Foreign Investment Reporting Requirements
In addition to federal tax considerations, nonprofits need to be aware of foreign filing obligations related to investments they may have outside of the United States. These foreign filings can be triggered by direct ownership of foreign investments, but more commonly come from investments in alternative investments which themselves may invest in foreign investments.  There are a number of IRS forms that are required to be filed to record ownership of foreign investments and transactions with foreign companies.  The filing thresholds for each form varies depending on the type of transaction. Therefore, even minor ownership in a foreign entity (via ownership in alternative investments) can potentially trigger filing requirements.   Potential foreign investment disclosures include Form 926 and related 6038B Statement (transfers to a foreign corporation), Form 5471(ownership of a foreign corporation), Form 8858 (ownership of a foreign disregarded entity), Form 8865 (transfers to a foreign partnership) and Form 114 (ownership of foreign financial accounts).  Penalties for failure to file these forms can be significant.  Oftentimes it can be difficult to determine which investments are foreign and therefore determining applicable U.S. filing requirements is challenging. In such cases nonprofits may be limited to a “best guess” approach to determine applicable tax filing requirements.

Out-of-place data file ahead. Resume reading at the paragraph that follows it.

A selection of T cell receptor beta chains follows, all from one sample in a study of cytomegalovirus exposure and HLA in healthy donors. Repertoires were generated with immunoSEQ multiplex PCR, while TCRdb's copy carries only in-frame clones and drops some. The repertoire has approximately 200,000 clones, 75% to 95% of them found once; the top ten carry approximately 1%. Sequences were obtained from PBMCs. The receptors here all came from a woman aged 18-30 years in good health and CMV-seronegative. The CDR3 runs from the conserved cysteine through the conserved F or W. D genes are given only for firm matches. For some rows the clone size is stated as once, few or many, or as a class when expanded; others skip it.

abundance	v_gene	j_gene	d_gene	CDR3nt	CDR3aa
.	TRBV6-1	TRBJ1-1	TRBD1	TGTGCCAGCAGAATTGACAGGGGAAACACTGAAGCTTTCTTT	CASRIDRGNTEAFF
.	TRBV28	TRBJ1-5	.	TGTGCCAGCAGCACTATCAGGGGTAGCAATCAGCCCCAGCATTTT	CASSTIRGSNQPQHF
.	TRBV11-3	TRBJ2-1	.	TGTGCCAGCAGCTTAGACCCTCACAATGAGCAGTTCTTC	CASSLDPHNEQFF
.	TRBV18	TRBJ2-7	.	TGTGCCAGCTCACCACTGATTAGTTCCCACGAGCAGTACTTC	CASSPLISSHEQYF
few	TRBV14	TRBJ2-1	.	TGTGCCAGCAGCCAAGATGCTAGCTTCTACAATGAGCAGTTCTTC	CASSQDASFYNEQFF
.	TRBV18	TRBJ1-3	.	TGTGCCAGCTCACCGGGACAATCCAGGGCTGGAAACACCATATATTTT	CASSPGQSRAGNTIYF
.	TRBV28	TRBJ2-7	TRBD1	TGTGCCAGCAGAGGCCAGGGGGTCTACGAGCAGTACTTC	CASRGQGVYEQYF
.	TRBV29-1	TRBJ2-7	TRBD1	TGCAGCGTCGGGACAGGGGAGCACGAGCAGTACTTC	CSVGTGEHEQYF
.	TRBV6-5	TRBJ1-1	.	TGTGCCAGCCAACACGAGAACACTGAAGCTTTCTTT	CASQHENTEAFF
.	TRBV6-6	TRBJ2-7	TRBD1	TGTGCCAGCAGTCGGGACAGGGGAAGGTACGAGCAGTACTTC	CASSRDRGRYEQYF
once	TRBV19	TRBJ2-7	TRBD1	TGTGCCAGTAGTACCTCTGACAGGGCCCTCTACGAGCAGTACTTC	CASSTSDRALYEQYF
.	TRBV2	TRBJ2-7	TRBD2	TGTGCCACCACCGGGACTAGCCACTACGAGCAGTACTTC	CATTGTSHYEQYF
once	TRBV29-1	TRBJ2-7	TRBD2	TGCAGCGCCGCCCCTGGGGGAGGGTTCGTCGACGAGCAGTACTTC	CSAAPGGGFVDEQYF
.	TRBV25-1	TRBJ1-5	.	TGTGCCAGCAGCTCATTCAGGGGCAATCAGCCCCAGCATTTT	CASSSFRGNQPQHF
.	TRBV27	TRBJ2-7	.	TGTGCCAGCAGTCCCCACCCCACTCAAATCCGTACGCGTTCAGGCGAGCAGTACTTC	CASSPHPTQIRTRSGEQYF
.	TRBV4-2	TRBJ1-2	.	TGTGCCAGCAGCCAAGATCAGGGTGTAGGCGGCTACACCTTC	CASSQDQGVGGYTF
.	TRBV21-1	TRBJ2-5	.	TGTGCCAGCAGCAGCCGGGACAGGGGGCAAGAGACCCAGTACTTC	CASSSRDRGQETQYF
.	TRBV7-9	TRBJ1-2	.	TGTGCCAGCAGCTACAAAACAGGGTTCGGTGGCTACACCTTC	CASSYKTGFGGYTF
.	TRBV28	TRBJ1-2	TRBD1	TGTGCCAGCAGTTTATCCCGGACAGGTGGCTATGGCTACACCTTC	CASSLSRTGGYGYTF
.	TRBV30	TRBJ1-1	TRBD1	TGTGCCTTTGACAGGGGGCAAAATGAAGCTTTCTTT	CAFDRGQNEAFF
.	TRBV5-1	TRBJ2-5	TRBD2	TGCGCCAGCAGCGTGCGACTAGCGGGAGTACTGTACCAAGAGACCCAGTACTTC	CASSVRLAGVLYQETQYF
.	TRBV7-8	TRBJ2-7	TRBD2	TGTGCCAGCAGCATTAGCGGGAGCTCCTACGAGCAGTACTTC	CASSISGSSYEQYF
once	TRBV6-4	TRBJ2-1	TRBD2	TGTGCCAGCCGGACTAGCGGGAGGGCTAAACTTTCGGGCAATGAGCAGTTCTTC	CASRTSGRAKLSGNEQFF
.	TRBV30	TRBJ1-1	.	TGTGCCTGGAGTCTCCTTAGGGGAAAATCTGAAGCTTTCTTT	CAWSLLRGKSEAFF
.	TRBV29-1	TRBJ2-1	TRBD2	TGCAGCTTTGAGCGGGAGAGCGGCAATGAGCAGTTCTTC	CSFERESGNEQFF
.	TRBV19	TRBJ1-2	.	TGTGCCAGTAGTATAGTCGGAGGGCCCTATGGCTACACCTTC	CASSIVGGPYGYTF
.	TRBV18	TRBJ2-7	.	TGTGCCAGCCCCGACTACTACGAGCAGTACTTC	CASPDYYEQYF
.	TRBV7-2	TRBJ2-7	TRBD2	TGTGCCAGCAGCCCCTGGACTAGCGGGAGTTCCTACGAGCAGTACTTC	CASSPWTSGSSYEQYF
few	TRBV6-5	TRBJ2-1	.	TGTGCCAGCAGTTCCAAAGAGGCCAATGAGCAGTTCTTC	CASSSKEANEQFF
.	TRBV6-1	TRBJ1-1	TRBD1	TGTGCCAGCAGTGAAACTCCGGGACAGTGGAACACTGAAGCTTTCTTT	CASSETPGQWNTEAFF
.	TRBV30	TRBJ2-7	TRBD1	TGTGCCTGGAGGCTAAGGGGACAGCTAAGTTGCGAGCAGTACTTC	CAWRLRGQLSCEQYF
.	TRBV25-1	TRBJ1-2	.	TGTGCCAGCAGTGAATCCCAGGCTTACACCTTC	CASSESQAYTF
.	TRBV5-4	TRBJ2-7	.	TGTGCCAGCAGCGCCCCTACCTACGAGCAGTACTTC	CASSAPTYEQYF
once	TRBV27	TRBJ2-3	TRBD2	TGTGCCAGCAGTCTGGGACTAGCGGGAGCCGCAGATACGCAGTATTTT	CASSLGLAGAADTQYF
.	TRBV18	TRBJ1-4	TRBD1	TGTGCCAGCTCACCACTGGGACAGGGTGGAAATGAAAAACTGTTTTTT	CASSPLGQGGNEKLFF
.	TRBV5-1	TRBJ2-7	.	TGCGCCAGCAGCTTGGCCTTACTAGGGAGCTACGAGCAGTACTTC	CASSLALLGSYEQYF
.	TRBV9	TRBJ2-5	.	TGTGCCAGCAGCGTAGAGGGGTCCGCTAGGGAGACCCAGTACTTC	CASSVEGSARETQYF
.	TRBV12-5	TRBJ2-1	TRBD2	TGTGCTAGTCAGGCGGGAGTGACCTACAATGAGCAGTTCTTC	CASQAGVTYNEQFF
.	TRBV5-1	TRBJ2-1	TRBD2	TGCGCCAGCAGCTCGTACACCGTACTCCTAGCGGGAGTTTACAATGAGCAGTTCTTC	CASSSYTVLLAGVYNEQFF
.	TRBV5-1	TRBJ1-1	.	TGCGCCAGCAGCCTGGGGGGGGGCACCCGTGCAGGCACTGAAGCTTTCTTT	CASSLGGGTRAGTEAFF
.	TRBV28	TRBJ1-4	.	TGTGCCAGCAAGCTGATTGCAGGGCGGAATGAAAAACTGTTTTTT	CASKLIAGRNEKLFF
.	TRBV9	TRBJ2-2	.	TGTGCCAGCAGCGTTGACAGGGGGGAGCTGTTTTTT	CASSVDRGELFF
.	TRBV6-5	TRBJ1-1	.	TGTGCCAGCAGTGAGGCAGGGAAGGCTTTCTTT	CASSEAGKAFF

A tax exempt organization with alternative investments or foreign investments should implement steps to ensure compliance to avoid significant penalties. Such steps include maintaining communication among decision makers and the compliance/tax department; requesting information on foreign reporting before investments are entered into; requesting prospectus and quarterly or annual reports; understanding underlying investments and asking how the nonprofit will obtain required information to comply with U.S. foreign reporting disclosures.  Additionally, exempt organizations should annually review organization charts; track the organization’s alternative investments; review schedule K-1’s from partnerships for required foreign disclosures; and review foreign financial accounts (including foreign accounts of foreign affiliates) to determine whether the nonprofit or certain U.S. persons with signature authority have filing requirements.

Grants to Foreign Countries
If a private foundation decides to make grants to entities operating in a foreign county, they must have processes in place to ensure the grants are used for charitable purposes and they do not trigger penalties as taxable expenditures.  If a private foundation is making a grant to a foreign entity it needs to follow additional steps to avoid treatment as a taxable expenditure.  The two approaches for meeting these requirements are known as equivalency determination and expenditure responsibility.